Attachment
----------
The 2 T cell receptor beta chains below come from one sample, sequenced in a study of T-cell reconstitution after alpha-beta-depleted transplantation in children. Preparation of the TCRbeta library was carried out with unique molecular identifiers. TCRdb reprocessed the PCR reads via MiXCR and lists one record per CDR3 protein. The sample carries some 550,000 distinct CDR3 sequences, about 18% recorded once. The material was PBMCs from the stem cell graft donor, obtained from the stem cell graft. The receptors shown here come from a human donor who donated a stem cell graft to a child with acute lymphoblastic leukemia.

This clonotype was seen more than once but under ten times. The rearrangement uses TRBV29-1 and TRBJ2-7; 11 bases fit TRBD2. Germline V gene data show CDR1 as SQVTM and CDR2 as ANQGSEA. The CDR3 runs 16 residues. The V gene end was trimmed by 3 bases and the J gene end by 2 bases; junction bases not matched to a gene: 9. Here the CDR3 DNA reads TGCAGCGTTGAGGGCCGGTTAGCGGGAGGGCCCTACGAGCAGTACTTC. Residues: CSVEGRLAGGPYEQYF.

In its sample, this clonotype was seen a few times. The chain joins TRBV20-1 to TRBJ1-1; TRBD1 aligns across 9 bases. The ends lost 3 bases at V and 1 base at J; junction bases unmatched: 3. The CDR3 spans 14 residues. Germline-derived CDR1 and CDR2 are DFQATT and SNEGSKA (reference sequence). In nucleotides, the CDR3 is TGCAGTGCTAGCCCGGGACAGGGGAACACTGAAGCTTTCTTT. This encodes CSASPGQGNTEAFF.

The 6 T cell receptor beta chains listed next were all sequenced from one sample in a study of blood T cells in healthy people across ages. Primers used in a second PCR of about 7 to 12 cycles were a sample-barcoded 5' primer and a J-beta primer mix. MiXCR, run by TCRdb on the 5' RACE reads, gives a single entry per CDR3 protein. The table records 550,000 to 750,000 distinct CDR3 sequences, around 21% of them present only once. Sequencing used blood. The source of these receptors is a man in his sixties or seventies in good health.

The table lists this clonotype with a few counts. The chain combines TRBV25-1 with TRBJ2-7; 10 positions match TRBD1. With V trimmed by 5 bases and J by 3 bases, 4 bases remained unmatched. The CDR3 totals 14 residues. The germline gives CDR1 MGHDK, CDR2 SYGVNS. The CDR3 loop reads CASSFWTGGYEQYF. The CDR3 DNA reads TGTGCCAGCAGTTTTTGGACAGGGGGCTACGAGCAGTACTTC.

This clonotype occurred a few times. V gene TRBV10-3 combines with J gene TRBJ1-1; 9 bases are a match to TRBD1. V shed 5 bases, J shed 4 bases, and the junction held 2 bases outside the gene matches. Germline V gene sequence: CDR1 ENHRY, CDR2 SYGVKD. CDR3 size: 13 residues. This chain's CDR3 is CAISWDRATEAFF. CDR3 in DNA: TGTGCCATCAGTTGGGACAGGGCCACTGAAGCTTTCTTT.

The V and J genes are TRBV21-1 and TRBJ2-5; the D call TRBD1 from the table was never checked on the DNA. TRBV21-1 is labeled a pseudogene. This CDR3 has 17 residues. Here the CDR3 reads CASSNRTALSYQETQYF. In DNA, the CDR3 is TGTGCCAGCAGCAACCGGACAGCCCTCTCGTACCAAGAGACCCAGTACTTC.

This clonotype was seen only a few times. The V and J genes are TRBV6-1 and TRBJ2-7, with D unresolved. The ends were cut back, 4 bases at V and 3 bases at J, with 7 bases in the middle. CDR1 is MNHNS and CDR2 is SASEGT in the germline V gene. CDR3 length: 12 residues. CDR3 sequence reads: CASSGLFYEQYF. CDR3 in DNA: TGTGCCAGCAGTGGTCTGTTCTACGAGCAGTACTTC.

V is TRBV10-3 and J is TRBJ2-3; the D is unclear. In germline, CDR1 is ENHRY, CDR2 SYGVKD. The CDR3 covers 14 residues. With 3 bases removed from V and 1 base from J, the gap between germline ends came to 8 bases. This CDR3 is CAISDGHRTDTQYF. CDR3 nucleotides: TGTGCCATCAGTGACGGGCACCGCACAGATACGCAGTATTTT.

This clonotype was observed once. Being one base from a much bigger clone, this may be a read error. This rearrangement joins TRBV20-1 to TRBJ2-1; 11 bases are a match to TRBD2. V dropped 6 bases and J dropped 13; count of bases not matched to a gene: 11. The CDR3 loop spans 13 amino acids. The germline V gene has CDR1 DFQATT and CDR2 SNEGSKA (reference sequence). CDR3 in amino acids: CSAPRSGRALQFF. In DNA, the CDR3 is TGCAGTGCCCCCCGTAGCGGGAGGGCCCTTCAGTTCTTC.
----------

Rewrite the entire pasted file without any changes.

The 2 T cell receptor beta chains below come from one sample, sequenced in a study of T-cell reconstitution after alpha-beta-depleted transplantation in children. Preparation of the TCRbeta library was carried out with unique molecular identifiers. TCRdb reprocessed the PCR reads via MiXCR and lists one record per CDR3 protein. The sample carries some 550,000 distinct CDR3 sequences, about 18% recorded once. The material was PBMCs from the stem cell graft donor, obtained from the stem cell graft. The receptors shown here come from a human donor who donated a stem cell graft to a child with acute lymphoblastic leukemia.

This clonotype was seen more than once but under ten times. The rearrangement uses TRBV29-1 and TRBJ2-7; 11 bases fit TRBD2. Germline V gene data show CDR1 as SQVTM and CDR2 as ANQGSEA. The CDR3 runs 16 residues. The V gene end was trimmed by 3 bases and the J gene end by 2 bases; junction bases not matched to a gene: 9. Here the CDR3 DNA reads TGCAGCGTTGAGGGCCGGTTAGCGGGAGGGCCCTACGAGCAGTACTTC. Residues: CSVEGRLAGGPYEQYF.

In its sample, this clonotype was seen a few times. The chain joins TRBV20-1 to TRBJ1-1; TRBD1 aligns across 9 bases. The ends lost 3 bases at V and 1 base at J; junction bases unmatched: 3. The CDR3 spans 14 residues. Germline-derived CDR1 and CDR2 are DFQATT and SNEGSKA (reference sequence). In nucleotides, the CDR3 is TGCAGTGCTAGCCCGGGACAGGGGAACACTGAAGCTTTCTTT. This encodes CSASPGQGNTEAFF.

The 6 T cell receptor beta chains listed next were all sequenced from one sample in a study of blood T cells in healthy people across ages. Primers used in a second PCR of about 7 to 12 cycles were a sample-barcoded 5' primer and a J-beta primer mix. MiXCR, run by TCRdb on the 5' RACE reads, gives a single entry per CDR3 protein. The table records 550,000 to 750,000 distinct CDR3 sequences, around 21% of them present only once. Sequencing used blood. The source of these receptors is a man in his sixties or seventies in good health.

The table lists this clonotype with a few counts. The chain combines TRBV25-1 with TRBJ2-7; 10 positions match TRBD1. With V trimmed by 5 bases and J by 3 bases, 4 bases remained unmatched. The CDR3 totals 14 residues. The germline gives CDR1 MGHDK, CDR2 SYGVNS. The CDR3 loop reads CASSFWTGGYEQYF. The CDR3 DNA reads TGTGCCAGCAGTTTTTGGACAGGGGGCTACGAGCAGTACTTC.

This clonotype occurred a few times. V gene TRBV10-3 combines with J gene TRBJ1-1; 9 bases are a match to TRBD1. V shed 5 bases, J shed 4 bases, and the junction held 2 bases outside the gene matches. Germline V gene sequence: CDR1 ENHRY, CDR2 SYGVKD. CDR3 size: 13 residues. This chain's CDR3 is CAISWDRATEAFF. CDR3 in DNA: TGTGCCATCAGTTGGGACAGGGCCACTGAAGCTTTCTTT.

The V and J genes are TRBV21-1 and TRBJ2-5; the D call TRBD1 from the table was never checked on the DNA. TRBV21-1 is labeled a pseudogene. This CDR3 has 17 residues. Here the CDR3 reads CASSNRTALSYQETQYF. In DNA, the CDR3 is TGTGCCAGCAGCAACCGGACAGCCCTCTCGTACCAAGAGACCCAGTACTTC.

This clonotype was seen only a few times. The V and J genes are TRBV6-1 and TRBJ2-7, with D unresolved. The ends were cut back, 4 bases at V and 3 bases at J, with 7 bases in the middle. CDR1 is MNHNS and CDR2 is SASEGT in the germline V gene. CDR3 length: 12 residues. CDR3 sequence reads: CASSGLFYEQYF. CDR3 in DNA: TGTGCCAGCAGTGGTCTGTTCTACGAGCAGTACTTC.

V is TRBV10-3 and J is TRBJ2-3; the D is unclear. In germline, CDR1 is ENHRY, CDR2 SYGVKD. The CDR3 covers 14 residues. With 3 bases removed from V and 1 base from J, the gap between germline ends came to 8 bases. This CDR3 is CAISDGHRTDTQYF. CDR3 nucleotides: TGTGCCATCAGTGACGGGCACCGCACAGATACGCAGTATTTT.

This clonotype was observed once. Being one base from a much bigger clone, this may be a read error. This rearrangement joins TRBV20-1 to TRBJ2-1; 11 bases are a match to TRBD2. V dropped 6 bases and J dropped 13; count of bases not matched to a gene: 11. The CDR3 loop spans 13 amino acids. The germline V gene has CDR1 DFQATT and CDR2 SNEGSKA (reference sequence). CDR3 in amino acids: CSAPRSGRALQFF. In DNA, the CDR3 is TGCAGTGCCCCCCGTAGCGGGAGGGCCCTTCAGTTCTTC.